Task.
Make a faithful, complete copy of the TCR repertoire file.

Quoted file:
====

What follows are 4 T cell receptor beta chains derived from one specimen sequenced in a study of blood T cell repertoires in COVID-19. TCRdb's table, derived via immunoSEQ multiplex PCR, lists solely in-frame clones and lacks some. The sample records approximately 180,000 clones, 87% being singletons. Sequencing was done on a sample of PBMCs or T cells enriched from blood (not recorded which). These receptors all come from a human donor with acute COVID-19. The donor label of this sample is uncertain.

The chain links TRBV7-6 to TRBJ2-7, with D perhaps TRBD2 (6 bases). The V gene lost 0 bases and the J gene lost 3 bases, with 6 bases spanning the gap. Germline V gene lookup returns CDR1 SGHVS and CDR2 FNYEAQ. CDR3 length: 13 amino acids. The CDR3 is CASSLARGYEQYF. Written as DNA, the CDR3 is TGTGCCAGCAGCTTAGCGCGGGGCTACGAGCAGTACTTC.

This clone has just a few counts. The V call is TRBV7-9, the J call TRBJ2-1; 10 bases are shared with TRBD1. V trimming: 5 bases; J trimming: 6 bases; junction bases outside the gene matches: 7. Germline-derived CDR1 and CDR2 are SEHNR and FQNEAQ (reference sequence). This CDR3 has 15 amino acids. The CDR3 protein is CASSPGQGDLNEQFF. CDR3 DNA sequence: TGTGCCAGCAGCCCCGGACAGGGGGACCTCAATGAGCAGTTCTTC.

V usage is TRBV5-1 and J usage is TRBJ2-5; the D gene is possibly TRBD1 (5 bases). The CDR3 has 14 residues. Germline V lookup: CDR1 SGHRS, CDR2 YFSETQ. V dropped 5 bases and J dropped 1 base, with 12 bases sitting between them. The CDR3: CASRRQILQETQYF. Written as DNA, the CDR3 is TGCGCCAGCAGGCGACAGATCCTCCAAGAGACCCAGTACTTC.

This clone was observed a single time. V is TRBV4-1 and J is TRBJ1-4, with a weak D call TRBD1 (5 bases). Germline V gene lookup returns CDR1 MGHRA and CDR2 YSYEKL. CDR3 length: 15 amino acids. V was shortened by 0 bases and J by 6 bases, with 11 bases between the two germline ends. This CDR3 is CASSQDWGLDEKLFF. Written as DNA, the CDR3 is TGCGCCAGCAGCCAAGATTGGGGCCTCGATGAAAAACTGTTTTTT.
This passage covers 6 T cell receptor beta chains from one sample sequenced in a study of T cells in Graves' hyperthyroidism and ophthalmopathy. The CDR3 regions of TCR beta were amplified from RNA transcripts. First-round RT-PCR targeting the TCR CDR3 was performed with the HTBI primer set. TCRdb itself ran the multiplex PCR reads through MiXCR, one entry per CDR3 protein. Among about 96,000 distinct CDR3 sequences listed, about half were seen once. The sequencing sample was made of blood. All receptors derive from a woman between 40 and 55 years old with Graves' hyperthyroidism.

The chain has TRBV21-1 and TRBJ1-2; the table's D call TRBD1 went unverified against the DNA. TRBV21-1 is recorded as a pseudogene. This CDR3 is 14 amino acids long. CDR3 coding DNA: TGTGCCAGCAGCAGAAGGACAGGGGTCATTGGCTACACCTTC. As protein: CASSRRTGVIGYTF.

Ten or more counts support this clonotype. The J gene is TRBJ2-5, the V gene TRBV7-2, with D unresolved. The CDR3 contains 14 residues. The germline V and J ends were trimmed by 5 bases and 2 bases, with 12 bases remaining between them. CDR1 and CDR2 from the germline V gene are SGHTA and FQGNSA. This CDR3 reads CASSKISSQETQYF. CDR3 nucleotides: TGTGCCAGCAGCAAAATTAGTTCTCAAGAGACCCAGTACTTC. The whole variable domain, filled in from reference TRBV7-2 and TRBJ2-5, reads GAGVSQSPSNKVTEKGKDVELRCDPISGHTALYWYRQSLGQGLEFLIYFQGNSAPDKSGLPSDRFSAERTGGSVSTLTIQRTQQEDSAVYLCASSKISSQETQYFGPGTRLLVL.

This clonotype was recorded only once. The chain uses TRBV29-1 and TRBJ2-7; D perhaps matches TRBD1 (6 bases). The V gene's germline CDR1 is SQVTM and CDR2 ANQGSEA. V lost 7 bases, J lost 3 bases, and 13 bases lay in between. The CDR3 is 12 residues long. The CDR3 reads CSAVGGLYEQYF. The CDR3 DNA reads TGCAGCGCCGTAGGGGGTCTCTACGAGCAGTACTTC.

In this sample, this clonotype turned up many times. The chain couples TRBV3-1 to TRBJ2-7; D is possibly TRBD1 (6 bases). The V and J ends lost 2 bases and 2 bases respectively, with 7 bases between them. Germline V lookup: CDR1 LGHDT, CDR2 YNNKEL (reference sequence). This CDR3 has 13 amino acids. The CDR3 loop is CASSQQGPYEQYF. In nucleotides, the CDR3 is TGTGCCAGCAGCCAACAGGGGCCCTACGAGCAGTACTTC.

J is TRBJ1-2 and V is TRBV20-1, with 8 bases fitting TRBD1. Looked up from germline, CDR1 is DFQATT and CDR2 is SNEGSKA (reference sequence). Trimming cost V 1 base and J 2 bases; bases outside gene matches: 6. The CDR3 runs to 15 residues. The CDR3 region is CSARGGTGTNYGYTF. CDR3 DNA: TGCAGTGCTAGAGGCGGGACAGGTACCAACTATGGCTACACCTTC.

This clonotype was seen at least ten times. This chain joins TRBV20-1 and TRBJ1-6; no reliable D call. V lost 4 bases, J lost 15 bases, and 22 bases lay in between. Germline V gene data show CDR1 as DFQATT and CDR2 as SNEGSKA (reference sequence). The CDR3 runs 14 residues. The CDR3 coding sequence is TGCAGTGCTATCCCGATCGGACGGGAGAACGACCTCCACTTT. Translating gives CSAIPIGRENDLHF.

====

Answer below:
What follows are 4 T cell receptor beta chains derived from one specimen sequenced in a study of blood T cell repertoires in COVID-19. TCRdb's table, derived via immunoSEQ multiplex PCR, lists solely in-frame clones and lacks some. The sample records approximately 180,000 clones, 87% being singletons. Sequencing was done on a sample of PBMCs or T cells enriched from blood (not recorded which). These receptors all come from a human donor with acute COVID-19. The donor label of this sample is uncertain.

The chain links TRBV7-6 to TRBJ2-7, with D perhaps TRBD2 (6 bases). The V gene lost 0 bases and the J gene lost 3 bases, with 6 bases spanning the gap. Germline V gene lookup returns CDR1 SGHVS and CDR2 FNYEAQ. CDR3 length: 13 amino acids. The CDR3 is CASSLARGYEQYF. Written as DNA, the CDR3 is TGTGCCAGCAGCTTAGCGCGGGGCTACGAGCAGTACTTC.

This clone has just a few counts. The V call is TRBV7-9, the J call TRBJ2-1; 10 bases are shared with TRBD1. V trimming: 5 bases; J trimming: 6 bases; junction bases outside the gene matches: 7. Germline-derived CDR1 and CDR2 are SEHNR and FQNEAQ (reference sequence). This CDR3 has 15 amino acids. The CDR3 protein is CASSPGQGDLNEQFF. CDR3 DNA sequence: TGTGCCAGCAGCCCCGGACAGGGGGACCTCAATGAGCAGTTCTTC.

V usage is TRBV5-1 and J usage is TRBJ2-5; the D gene is possibly TRBD1 (5 bases). The CDR3 has 14 residues. Germline V lookup: CDR1 SGHRS, CDR2 YFSETQ. V dropped 5 bases and J dropped 1 base, with 12 bases sitting between them. The CDR3: CASRRQILQETQYF. Written as DNA, the CDR3 is TGCGCCAGCAGGCGACAGATCCTCCAAGAGACCCAGTACTTC.

This clone was observed a single time. V is TRBV4-1 and J is TRBJ1-4, with a weak D call TRBD1 (5 bases). Germline V gene lookup returns CDR1 MGHRA and CDR2 YSYEKL. CDR3 length: 15 amino acids. V was shortened by 0 bases and J by 6 bases, with 11 bases between the two germline ends. This CDR3 is CASSQDWGLDEKLFF. Written as DNA, the CDR3 is TGCGCCAGCAGCCAAGATTGGGGCCTCGATGAAAAACTGTTTTTT.
This passage covers 6 T cell receptor beta chains from one sample sequenced in a study of T cells in Graves' hyperthyroidism and ophthalmopathy. The CDR3 regions of TCR beta were amplified from RNA transcripts. First-round RT-PCR targeting the TCR CDR3 was performed with the HTBI primer set. TCRdb itself ran the multiplex PCR reads through MiXCR, one entry per CDR3 protein. Among about 96,000 distinct CDR3 sequences listed, about half were seen once. The sequencing sample was made of blood. All receptors derive from a woman between 40 and 55 years old with Graves' hyperthyroidism.

The chain has TRBV21-1 and TRBJ1-2; the table's D call TRBD1 went unverified against the DNA. TRBV21-1 is recorded as a pseudogene. This CDR3 is 14 amino acids long. CDR3 coding DNA: TGTGCCAGCAGCAGAAGGACAGGGGTCATTGGCTACACCTTC. As protein: CASSRRTGVIGYTF.

Ten or more counts support this clonotype. The J gene is TRBJ2-5, the V gene TRBV7-2, with D unresolved. The CDR3 contains 14 residues. The germline V and J ends were trimmed by 5 bases and 2 bases, with 12 bases remaining between them. CDR1 and CDR2 from the germline V gene are SGHTA and FQGNSA. This CDR3 reads CASSKISSQETQYF. CDR3 nucleotides: TGTGCCAGCAGCAAAATTAGTTCTCAAGAGACCCAGTACTTC. The whole variable domain, filled in from reference TRBV7-2 and TRBJ2-5, reads GAGVSQSPSNKVTEKGKDVELRCDPISGHTALYWYRQSLGQGLEFLIYFQGNSAPDKSGLPSDRFSAERTGGSVSTLTIQRTQQEDSAVYLCASSKISSQETQYFGPGTRLLVL.

This clonotype was recorded only once. The chain uses TRBV29-1 and TRBJ2-7; D perhaps matches TRBD1 (6 bases). The V gene's germline CDR1 is SQVTM and CDR2 ANQGSEA. V lost 7 bases, J lost 3 bases, and 13 bases lay in between. The CDR3 is 12 residues long. The CDR3 reads CSAVGGLYEQYF. The CDR3 DNA reads TGCAGCGCCGTAGGGGGTCTCTACGAGCAGTACTTC.

In this sample, this clonotype turned up many times. The chain couples TRBV3-1 to TRBJ2-7; D is possibly TRBD1 (6 bases). The V and J ends lost 2 bases and 2 bases respectively, with 7 bases between them. Germline V lookup: CDR1 LGHDT, CDR2 YNNKEL (reference sequence). This CDR3 has 13 amino acids. The CDR3 loop is CASSQQGPYEQYF. In nucleotides, the CDR3 is TGTGCCAGCAGCCAACAGGGGCCCTACGAGCAGTACTTC.

J is TRBJ1-2 and V is TRBV20-1, with 8 bases fitting TRBD1. Looked up from germline, CDR1 is DFQATT and CDR2 is SNEGSKA (reference sequence). Trimming cost V 1 base and J 2 bases; bases outside gene matches: 6. The CDR3 runs to 15 residues. The CDR3 region is CSARGGTGTNYGYTF. CDR3 DNA: TGCAGTGCTAGAGGCGGGACAGGTACCAACTATGGCTACACCTTC.

This clonotype was seen at least ten times. This chain joins TRBV20-1 and TRBJ1-6; no reliable D call. V lost 4 bases, J lost 15 bases, and 22 bases lay in between. Germline V gene data show CDR1 as DFQATT and CDR2 as SNEGSKA (reference sequence). The CDR3 runs 14 residues. The CDR3 coding sequence is TGCAGTGCTATCCCGATCGGACGGGAGAACGACCTCCACTTT. Translating gives CSAIPIGRENDLHF.